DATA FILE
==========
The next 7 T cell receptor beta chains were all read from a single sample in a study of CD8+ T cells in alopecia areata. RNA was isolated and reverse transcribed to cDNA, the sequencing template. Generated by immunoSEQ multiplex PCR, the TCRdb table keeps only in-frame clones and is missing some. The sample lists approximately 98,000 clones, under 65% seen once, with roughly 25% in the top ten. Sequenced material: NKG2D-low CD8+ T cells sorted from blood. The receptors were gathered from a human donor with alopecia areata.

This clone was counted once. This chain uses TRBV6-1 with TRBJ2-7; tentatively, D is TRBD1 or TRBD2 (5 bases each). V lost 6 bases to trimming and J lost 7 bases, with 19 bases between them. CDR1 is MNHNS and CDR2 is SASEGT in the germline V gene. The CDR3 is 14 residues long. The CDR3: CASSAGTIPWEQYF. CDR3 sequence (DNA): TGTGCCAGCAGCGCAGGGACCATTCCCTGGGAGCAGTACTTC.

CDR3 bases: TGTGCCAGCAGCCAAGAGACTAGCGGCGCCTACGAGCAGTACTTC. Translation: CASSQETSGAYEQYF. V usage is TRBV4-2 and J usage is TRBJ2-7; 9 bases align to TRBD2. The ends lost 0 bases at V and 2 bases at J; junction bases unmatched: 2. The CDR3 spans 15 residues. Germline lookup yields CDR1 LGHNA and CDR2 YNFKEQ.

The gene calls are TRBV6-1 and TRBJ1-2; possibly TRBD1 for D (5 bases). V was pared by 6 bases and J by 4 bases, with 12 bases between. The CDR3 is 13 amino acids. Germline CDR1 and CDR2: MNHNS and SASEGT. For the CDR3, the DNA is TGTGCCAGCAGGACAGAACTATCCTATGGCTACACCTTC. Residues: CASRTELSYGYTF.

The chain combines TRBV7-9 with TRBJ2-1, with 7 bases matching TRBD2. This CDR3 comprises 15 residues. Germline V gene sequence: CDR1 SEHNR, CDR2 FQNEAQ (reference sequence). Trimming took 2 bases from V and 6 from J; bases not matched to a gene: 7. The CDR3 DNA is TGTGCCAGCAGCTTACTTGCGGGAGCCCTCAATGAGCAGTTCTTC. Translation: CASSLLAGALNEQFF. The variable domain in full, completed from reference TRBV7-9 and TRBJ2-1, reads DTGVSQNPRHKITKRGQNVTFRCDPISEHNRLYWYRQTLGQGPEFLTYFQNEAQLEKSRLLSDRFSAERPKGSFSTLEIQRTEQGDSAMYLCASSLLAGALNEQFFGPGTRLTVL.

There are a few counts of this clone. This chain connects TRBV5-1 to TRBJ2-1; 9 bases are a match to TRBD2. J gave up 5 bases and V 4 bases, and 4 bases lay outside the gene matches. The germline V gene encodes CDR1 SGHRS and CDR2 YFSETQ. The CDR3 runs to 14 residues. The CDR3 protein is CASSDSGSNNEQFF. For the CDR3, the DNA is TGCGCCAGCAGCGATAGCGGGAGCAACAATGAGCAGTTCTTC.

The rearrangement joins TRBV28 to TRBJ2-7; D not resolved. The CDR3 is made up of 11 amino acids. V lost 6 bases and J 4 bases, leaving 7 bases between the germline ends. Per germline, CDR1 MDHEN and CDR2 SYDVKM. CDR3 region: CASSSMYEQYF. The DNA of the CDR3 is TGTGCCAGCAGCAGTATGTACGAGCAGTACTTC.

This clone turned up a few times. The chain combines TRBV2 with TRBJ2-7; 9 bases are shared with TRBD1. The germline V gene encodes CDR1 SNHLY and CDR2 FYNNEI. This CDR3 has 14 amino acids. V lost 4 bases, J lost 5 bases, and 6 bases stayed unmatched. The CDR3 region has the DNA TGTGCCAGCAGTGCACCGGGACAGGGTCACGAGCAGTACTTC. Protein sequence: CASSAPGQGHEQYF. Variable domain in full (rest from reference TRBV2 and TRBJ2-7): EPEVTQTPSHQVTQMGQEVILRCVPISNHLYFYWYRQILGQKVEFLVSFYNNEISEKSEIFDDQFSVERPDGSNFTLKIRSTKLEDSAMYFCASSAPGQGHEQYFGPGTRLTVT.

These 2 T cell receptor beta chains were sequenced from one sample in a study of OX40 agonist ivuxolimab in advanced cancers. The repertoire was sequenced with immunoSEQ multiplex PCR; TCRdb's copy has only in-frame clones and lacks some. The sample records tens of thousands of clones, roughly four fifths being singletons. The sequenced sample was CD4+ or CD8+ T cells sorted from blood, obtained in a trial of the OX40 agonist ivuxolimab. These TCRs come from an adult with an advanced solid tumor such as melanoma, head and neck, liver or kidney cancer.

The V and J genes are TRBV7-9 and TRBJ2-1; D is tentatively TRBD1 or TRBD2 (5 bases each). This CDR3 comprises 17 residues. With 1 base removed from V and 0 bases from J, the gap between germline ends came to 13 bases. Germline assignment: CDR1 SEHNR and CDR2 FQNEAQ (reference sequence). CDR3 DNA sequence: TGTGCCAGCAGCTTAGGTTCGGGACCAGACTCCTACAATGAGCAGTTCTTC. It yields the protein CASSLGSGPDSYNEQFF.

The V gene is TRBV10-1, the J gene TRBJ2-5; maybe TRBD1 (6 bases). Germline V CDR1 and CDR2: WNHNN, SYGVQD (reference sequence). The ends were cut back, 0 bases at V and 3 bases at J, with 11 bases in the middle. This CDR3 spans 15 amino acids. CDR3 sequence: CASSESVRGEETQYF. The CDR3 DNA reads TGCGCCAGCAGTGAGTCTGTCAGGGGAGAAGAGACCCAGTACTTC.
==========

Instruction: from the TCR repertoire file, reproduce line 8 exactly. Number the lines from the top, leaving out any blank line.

This clone turned up a few times. The chain combines TRBV2 with TRBJ2-7; 9 bases are shared with TRBD1. The germline V gene encodes CDR1 SNHLY and CDR2 FYNNEI. This CDR3 has 14 amino acids. V lost 4 bases, J lost 5 bases, and 6 bases stayed unmatched. The CDR3 region has the DNA TGTGCCAGCAGTGCACCGGGACAGGGTCACGAGCAGTACTTC. Protein sequence: CASSAPGQGHEQYF. Variable domain in full (rest from reference TRBV2 and TRBJ2-7): EPEVTQTPSHQVTQMGQEVILRCVPISNHLYFYWYRQILGQKVEFLVSFYNNEISEKSEIFDDQFSVERPDGSNFTLKIRSTKLEDSAMYFCASSAPGQGHEQYFGPGTRLTVT.